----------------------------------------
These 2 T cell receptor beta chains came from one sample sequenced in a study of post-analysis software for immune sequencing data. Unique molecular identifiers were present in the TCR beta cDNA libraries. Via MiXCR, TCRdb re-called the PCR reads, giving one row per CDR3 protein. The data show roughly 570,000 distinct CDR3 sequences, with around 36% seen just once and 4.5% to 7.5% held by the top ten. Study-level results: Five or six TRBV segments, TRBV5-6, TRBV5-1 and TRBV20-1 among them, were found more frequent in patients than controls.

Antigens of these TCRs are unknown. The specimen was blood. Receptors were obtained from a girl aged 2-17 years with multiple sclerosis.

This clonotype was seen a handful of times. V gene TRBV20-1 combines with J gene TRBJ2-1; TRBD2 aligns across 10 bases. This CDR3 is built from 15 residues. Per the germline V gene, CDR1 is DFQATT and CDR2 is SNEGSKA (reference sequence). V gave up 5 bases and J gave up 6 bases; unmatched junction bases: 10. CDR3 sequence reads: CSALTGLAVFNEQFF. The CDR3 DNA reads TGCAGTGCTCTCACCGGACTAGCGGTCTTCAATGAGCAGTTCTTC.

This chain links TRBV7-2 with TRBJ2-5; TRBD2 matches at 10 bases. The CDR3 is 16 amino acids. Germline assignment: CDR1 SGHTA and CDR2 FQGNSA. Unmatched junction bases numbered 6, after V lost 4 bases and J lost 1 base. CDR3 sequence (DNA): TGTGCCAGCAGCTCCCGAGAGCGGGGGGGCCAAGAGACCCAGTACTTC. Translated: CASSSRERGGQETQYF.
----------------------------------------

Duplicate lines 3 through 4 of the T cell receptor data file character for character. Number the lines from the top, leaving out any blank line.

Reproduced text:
This clonotype was seen a handful of times. V gene TRBV20-1 combines with J gene TRBJ2-1; TRBD2 aligns across 10 bases. This CDR3 is built from 15 residues. Per the germline V gene, CDR1 is DFQATT and CDR2 is SNEGSKA (reference sequence). V gave up 5 bases and J gave up 6 bases; unmatched junction bases: 10. CDR3 sequence reads: CSALTGLAVFNEQFF. The CDR3 DNA reads TGCAGTGCTCTCACCGGACTAGCGGTCTTCAATGAGCAGTTCTTC.

This chain links TRBV7-2 with TRBJ2-5; TRBD2 matches at 10 bases. The CDR3 is 16 amino acids. Germline assignment: CDR1 SGHTA and CDR2 FQGNSA. Unmatched junction bases numbered 6, after V lost 4 bases and J lost 1 base. CDR3 sequence (DNA): TGTGCCAGCAGCTCCCGAGAGCGGGGGGGCCAAGAGACCCAGTACTTC. Translated: CASSSRERGGQETQYF.